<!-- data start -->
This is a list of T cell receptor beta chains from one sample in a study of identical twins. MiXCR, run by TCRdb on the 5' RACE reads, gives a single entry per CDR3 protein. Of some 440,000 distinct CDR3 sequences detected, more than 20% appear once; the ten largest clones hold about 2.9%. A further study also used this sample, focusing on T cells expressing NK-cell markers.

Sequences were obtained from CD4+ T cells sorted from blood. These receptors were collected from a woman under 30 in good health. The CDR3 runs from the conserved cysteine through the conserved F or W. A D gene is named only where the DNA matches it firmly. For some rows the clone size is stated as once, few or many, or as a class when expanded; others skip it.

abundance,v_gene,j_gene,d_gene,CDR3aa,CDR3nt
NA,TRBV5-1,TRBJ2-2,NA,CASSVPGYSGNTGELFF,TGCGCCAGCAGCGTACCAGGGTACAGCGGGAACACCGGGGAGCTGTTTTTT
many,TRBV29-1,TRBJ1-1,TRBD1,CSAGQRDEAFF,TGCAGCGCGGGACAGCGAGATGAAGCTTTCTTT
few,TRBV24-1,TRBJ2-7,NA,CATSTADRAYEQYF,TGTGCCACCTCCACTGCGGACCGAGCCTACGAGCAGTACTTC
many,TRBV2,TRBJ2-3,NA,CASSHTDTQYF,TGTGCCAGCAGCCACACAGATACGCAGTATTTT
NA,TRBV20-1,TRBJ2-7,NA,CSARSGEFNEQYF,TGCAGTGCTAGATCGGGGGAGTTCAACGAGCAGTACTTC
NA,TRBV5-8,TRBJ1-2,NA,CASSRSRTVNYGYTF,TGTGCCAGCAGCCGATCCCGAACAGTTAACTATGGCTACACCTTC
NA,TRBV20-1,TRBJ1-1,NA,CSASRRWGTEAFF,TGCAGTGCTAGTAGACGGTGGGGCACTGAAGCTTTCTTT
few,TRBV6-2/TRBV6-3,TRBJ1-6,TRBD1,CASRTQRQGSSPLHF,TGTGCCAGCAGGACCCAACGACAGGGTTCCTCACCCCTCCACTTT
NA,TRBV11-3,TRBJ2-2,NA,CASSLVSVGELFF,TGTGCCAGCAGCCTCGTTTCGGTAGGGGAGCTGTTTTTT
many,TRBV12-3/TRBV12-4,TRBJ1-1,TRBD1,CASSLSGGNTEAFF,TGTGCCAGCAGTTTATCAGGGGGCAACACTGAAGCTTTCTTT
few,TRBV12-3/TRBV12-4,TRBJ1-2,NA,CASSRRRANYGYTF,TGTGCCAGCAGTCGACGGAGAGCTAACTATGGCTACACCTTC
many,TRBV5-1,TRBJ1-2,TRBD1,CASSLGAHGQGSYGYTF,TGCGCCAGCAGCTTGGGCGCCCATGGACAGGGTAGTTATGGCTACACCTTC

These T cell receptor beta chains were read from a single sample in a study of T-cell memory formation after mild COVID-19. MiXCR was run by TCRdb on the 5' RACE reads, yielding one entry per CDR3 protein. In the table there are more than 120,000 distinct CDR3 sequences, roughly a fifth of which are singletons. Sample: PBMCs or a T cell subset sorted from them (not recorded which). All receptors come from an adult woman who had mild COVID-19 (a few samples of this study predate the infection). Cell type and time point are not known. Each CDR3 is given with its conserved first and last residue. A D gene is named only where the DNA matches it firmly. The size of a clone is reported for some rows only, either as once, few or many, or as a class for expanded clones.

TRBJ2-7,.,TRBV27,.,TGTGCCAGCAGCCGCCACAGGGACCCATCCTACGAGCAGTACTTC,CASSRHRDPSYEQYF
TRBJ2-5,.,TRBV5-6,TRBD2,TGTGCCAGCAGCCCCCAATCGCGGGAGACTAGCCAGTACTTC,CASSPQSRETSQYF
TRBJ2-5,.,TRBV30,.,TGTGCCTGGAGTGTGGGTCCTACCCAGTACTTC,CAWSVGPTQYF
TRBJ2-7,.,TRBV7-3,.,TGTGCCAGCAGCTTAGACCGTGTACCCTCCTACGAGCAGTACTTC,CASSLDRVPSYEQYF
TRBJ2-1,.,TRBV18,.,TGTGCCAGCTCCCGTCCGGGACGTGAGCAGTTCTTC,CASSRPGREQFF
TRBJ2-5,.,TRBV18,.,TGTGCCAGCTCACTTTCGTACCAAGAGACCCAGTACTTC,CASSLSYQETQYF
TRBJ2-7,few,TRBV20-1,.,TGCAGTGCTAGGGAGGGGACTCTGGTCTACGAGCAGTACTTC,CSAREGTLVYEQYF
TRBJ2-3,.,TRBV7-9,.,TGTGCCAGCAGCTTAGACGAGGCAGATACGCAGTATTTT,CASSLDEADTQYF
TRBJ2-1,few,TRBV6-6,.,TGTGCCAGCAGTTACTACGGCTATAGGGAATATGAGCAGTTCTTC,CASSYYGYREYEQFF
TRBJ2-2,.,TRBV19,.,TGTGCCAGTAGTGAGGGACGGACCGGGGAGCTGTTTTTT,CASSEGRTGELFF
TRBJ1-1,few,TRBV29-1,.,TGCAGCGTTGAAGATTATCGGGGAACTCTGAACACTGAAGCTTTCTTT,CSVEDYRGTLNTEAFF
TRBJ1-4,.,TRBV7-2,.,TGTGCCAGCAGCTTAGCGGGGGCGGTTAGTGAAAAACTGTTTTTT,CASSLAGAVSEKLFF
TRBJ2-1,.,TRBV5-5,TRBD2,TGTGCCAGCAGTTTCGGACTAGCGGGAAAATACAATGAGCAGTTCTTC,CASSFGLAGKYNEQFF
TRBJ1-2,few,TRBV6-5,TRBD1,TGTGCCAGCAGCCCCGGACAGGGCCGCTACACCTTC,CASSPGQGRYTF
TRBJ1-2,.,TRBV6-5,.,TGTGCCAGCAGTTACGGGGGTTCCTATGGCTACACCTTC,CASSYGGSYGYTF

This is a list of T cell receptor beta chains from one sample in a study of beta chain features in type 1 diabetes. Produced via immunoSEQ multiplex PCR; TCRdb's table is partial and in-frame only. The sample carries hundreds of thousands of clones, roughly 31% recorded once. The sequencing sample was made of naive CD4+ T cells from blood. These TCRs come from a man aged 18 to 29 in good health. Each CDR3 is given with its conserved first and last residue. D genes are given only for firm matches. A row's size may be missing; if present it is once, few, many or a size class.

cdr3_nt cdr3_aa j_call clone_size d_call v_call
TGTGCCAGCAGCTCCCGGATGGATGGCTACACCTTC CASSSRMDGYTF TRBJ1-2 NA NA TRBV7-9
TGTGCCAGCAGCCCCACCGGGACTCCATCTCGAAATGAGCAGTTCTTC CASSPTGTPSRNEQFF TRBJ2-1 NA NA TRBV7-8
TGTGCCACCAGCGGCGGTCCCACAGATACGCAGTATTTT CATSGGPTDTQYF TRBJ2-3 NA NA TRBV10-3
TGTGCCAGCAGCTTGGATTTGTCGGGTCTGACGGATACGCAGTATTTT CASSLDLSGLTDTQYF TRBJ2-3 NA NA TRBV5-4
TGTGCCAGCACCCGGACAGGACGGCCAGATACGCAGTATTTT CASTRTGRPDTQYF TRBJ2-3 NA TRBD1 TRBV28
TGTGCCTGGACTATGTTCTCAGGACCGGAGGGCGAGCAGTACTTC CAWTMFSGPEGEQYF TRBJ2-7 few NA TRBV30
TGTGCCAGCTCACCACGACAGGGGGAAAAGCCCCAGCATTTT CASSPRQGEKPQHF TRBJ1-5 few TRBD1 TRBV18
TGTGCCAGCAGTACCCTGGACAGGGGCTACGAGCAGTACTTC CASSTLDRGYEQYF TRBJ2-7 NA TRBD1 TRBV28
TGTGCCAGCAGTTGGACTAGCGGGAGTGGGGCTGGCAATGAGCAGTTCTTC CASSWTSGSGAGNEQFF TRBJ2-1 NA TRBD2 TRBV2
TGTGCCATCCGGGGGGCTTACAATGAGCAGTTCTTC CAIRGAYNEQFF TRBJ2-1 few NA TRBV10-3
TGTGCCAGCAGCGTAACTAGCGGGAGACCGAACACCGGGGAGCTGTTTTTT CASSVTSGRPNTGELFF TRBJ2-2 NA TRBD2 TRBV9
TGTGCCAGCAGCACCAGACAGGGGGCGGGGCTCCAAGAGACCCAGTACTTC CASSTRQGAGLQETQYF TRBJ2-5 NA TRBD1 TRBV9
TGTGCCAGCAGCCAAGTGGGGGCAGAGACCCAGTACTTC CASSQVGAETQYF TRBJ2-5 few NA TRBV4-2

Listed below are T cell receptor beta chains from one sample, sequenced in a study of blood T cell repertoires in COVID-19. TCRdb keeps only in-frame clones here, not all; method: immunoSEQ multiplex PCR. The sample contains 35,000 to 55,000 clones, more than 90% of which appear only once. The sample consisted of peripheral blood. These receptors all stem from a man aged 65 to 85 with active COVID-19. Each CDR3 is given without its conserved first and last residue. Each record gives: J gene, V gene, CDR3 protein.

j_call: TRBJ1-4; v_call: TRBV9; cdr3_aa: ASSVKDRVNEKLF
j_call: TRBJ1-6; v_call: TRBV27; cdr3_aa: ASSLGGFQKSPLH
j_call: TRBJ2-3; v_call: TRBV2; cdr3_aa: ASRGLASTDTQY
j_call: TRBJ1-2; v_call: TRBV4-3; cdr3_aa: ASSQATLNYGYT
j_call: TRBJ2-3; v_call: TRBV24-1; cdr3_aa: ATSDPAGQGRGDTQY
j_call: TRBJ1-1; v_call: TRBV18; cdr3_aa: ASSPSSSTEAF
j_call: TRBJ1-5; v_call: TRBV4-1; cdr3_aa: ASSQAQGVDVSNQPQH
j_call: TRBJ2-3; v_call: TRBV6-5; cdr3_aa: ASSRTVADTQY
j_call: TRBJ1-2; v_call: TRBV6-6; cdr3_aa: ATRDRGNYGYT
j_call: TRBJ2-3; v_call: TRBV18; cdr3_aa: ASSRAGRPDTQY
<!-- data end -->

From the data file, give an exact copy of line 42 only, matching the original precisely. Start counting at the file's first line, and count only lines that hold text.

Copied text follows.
TGTGCCAGCAGTTGGACTAGCGGGAGTGGGGCTGGCAATGAGCAGTTCTTC CASSWTSGSGAGNEQFF TRBJ2-1 NA TRBD2 TRBV2